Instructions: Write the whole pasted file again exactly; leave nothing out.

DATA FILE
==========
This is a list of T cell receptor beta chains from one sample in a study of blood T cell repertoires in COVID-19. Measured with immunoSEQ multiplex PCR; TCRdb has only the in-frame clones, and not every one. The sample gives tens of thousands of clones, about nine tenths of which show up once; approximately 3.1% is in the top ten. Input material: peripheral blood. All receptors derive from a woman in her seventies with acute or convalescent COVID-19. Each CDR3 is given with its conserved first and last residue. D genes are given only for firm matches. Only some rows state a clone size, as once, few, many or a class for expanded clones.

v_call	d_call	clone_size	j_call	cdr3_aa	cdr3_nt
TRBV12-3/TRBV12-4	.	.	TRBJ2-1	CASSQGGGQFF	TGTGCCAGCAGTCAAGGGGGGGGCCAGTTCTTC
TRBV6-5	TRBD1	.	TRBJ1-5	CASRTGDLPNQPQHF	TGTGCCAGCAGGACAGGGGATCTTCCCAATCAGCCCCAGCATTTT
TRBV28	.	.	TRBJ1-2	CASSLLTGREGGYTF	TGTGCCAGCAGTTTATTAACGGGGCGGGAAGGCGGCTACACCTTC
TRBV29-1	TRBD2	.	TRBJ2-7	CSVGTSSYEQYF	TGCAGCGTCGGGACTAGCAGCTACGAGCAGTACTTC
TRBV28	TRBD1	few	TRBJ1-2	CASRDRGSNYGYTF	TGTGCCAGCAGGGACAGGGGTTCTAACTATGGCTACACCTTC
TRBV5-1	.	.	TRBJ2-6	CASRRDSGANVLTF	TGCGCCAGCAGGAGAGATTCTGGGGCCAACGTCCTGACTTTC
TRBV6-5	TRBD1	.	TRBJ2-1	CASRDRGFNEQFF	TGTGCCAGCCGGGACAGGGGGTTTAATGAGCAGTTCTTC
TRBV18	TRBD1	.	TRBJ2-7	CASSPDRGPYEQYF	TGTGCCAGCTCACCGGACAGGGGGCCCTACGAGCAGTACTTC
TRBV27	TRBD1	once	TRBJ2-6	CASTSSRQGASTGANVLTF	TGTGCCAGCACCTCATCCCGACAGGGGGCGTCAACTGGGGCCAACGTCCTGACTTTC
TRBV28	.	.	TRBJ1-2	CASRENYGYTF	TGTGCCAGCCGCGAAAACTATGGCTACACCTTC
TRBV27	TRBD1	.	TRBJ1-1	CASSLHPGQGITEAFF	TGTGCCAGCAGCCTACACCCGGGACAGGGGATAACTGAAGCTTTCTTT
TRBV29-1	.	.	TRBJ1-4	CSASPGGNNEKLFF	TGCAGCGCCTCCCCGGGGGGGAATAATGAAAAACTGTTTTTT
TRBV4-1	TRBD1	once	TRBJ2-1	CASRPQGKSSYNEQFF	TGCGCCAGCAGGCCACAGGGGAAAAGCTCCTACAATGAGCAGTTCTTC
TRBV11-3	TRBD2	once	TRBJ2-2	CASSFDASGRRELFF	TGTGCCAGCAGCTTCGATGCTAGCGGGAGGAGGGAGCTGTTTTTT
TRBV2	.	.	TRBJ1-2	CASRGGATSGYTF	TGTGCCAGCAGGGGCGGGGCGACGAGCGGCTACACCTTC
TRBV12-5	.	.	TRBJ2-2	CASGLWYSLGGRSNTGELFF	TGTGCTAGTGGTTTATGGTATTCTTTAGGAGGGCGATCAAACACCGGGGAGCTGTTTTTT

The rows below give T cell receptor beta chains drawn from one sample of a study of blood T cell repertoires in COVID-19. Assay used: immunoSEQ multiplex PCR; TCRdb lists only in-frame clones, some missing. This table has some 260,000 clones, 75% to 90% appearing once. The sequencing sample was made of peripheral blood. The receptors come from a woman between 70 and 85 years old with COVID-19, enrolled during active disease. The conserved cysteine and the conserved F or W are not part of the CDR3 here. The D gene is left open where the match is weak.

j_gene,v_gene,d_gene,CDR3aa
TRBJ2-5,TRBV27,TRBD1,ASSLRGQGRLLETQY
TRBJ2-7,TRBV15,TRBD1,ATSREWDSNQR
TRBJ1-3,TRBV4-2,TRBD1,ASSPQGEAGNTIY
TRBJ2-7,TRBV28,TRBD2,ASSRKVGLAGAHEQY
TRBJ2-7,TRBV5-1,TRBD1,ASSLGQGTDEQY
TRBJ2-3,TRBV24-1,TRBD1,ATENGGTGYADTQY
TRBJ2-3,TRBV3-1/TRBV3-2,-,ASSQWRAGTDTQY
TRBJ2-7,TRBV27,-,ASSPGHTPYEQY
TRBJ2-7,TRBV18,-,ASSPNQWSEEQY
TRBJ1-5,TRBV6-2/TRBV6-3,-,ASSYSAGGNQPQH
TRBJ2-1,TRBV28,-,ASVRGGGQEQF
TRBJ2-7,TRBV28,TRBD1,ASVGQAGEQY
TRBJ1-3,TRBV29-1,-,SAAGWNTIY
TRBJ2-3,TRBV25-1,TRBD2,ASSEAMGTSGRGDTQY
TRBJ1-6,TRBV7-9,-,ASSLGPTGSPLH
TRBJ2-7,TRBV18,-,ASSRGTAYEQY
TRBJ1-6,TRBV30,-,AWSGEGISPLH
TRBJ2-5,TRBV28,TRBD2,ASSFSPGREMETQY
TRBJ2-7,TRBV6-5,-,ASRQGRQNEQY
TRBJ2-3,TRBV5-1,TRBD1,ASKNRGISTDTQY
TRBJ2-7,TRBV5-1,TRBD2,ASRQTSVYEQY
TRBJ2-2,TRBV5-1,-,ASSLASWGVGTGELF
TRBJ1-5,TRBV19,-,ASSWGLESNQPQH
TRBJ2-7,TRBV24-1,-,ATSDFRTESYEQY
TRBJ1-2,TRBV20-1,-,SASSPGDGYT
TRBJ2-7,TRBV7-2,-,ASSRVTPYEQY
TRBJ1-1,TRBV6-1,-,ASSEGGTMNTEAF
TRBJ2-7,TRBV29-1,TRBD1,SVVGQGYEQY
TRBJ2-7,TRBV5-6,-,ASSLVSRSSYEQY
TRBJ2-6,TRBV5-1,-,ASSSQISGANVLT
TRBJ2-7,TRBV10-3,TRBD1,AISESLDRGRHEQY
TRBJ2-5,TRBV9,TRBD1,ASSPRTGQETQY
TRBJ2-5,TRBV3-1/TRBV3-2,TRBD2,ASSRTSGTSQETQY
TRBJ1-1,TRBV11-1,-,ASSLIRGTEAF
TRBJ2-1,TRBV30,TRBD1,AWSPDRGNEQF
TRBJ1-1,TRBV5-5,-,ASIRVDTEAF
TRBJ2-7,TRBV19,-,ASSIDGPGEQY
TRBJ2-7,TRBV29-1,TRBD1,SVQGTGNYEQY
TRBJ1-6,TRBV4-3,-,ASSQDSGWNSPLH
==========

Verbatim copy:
This is a list of T cell receptor beta chains from one sample in a study of blood T cell repertoires in COVID-19. Measured with immunoSEQ multiplex PCR; TCRdb has only the in-frame clones, and not every one. The sample gives tens of thousands of clones, about nine tenths of which show up once; approximately 3.1% is in the top ten. Input material: peripheral blood. All receptors derive from a woman in her seventies with acute or convalescent COVID-19. Each CDR3 is given with its conserved first and last residue. D genes are given only for firm matches. Only some rows state a clone size, as once, few, many or a class for expanded clones.

v_call	d_call	clone_size	j_call	cdr3_aa	cdr3_nt
TRBV12-3/TRBV12-4	.	.	TRBJ2-1	CASSQGGGQFF	TGTGCCAGCAGTCAAGGGGGGGGCCAGTTCTTC
TRBV6-5	TRBD1	.	TRBJ1-5	CASRTGDLPNQPQHF	TGTGCCAGCAGGACAGGGGATCTTCCCAATCAGCCCCAGCATTTT
TRBV28	.	.	TRBJ1-2	CASSLLTGREGGYTF	TGTGCCAGCAGTTTATTAACGGGGCGGGAAGGCGGCTACACCTTC
TRBV29-1	TRBD2	.	TRBJ2-7	CSVGTSSYEQYF	TGCAGCGTCGGGACTAGCAGCTACGAGCAGTACTTC
TRBV28	TRBD1	few	TRBJ1-2	CASRDRGSNYGYTF	TGTGCCAGCAGGGACAGGGGTTCTAACTATGGCTACACCTTC
TRBV5-1	.	.	TRBJ2-6	CASRRDSGANVLTF	TGCGCCAGCAGGAGAGATTCTGGGGCCAACGTCCTGACTTTC
TRBV6-5	TRBD1	.	TRBJ2-1	CASRDRGFNEQFF	TGTGCCAGCCGGGACAGGGGGTTTAATGAGCAGTTCTTC
TRBV18	TRBD1	.	TRBJ2-7	CASSPDRGPYEQYF	TGTGCCAGCTCACCGGACAGGGGGCCCTACGAGCAGTACTTC
TRBV27	TRBD1	once	TRBJ2-6	CASTSSRQGASTGANVLTF	TGTGCCAGCACCTCATCCCGACAGGGGGCGTCAACTGGGGCCAACGTCCTGACTTTC
TRBV28	.	.	TRBJ1-2	CASRENYGYTF	TGTGCCAGCCGCGAAAACTATGGCTACACCTTC
TRBV27	TRBD1	.	TRBJ1-1	CASSLHPGQGITEAFF	TGTGCCAGCAGCCTACACCCGGGACAGGGGATAACTGAAGCTTTCTTT
TRBV29-1	.	.	TRBJ1-4	CSASPGGNNEKLFF	TGCAGCGCCTCCCCGGGGGGGAATAATGAAAAACTGTTTTTT
TRBV4-1	TRBD1	once	TRBJ2-1	CASRPQGKSSYNEQFF	TGCGCCAGCAGGCCACAGGGGAAAAGCTCCTACAATGAGCAGTTCTTC
TRBV11-3	TRBD2	once	TRBJ2-2	CASSFDASGRRELFF	TGTGCCAGCAGCTTCGATGCTAGCGGGAGGAGGGAGCTGTTTTTT
TRBV2	.	.	TRBJ1-2	CASRGGATSGYTF	TGTGCCAGCAGGGGCGGGGCGACGAGCGGCTACACCTTC
TRBV12-5	.	.	TRBJ2-2	CASGLWYSLGGRSNTGELFF	TGTGCTAGTGGTTTATGGTATTCTTTAGGAGGGCGATCAAACACCGGGGAGCTGTTTTTT

The rows below give T cell receptor beta chains drawn from one sample of a study of blood T cell repertoires in COVID-19. Assay used: immunoSEQ multiplex PCR; TCRdb lists only in-frame clones, some missing. This table has some 260,000 clones, 75% to 90% appearing once. The sequencing sample was made of peripheral blood. The receptors come from a woman between 70 and 85 years old with COVID-19, enrolled during active disease. The conserved cysteine and the conserved F or W are not part of the CDR3 here. The D gene is left open where the match is weak.

j_gene,v_gene,d_gene,CDR3aa
TRBJ2-5,TRBV27,TRBD1,ASSLRGQGRLLETQY
TRBJ2-7,TRBV15,TRBD1,ATSREWDSNQR
TRBJ1-3,TRBV4-2,TRBD1,ASSPQGEAGNTIY
TRBJ2-7,TRBV28,TRBD2,ASSRKVGLAGAHEQY
TRBJ2-7,TRBV5-1,TRBD1,ASSLGQGTDEQY
TRBJ2-3,TRBV24-1,TRBD1,ATENGGTGYADTQY
TRBJ2-3,TRBV3-1/TRBV3-2,-,ASSQWRAGTDTQY
TRBJ2-7,TRBV27,-,ASSPGHTPYEQY
TRBJ2-7,TRBV18,-,ASSPNQWSEEQY
TRBJ1-5,TRBV6-2/TRBV6-3,-,ASSYSAGGNQPQH
TRBJ2-1,TRBV28,-,ASVRGGGQEQF
TRBJ2-7,TRBV28,TRBD1,ASVGQAGEQY
TRBJ1-3,TRBV29-1,-,SAAGWNTIY
TRBJ2-3,TRBV25-1,TRBD2,ASSEAMGTSGRGDTQY
TRBJ1-6,TRBV7-9,-,ASSLGPTGSPLH
TRBJ2-7,TRBV18,-,ASSRGTAYEQY
TRBJ1-6,TRBV30,-,AWSGEGISPLH
TRBJ2-5,TRBV28,TRBD2,ASSFSPGREMETQY
TRBJ2-7,TRBV6-5,-,ASRQGRQNEQY
TRBJ2-3,TRBV5-1,TRBD1,ASKNRGISTDTQY
TRBJ2-7,TRBV5-1,TRBD2,ASRQTSVYEQY
TRBJ2-2,TRBV5-1,-,ASSLASWGVGTGELF
TRBJ1-5,TRBV19,-,ASSWGLESNQPQH
TRBJ2-7,TRBV24-1,-,ATSDFRTESYEQY
TRBJ1-2,TRBV20-1,-,SASSPGDGYT
TRBJ2-7,TRBV7-2,-,ASSRVTPYEQY
TRBJ1-1,TRBV6-1,-,ASSEGGTMNTEAF
TRBJ2-7,TRBV29-1,TRBD1,SVVGQGYEQY
TRBJ2-7,TRBV5-6,-,ASSLVSRSSYEQY
TRBJ2-6,TRBV5-1,-,ASSSQISGANVLT
TRBJ2-7,TRBV10-3,TRBD1,AISESLDRGRHEQY
TRBJ2-5,TRBV9,TRBD1,ASSPRTGQETQY
TRBJ2-5,TRBV3-1/TRBV3-2,TRBD2,ASSRTSGTSQETQY
TRBJ1-1,TRBV11-1,-,ASSLIRGTEAF
TRBJ2-1,TRBV30,TRBD1,AWSPDRGNEQF
TRBJ1-1,TRBV5-5,-,ASIRVDTEAF
TRBJ2-7,TRBV19,-,ASSIDGPGEQY
TRBJ2-7,TRBV29-1,TRBD1,SVQGTGNYEQY
TRBJ1-6,TRBV4-3,-,ASSQDSGWNSPLH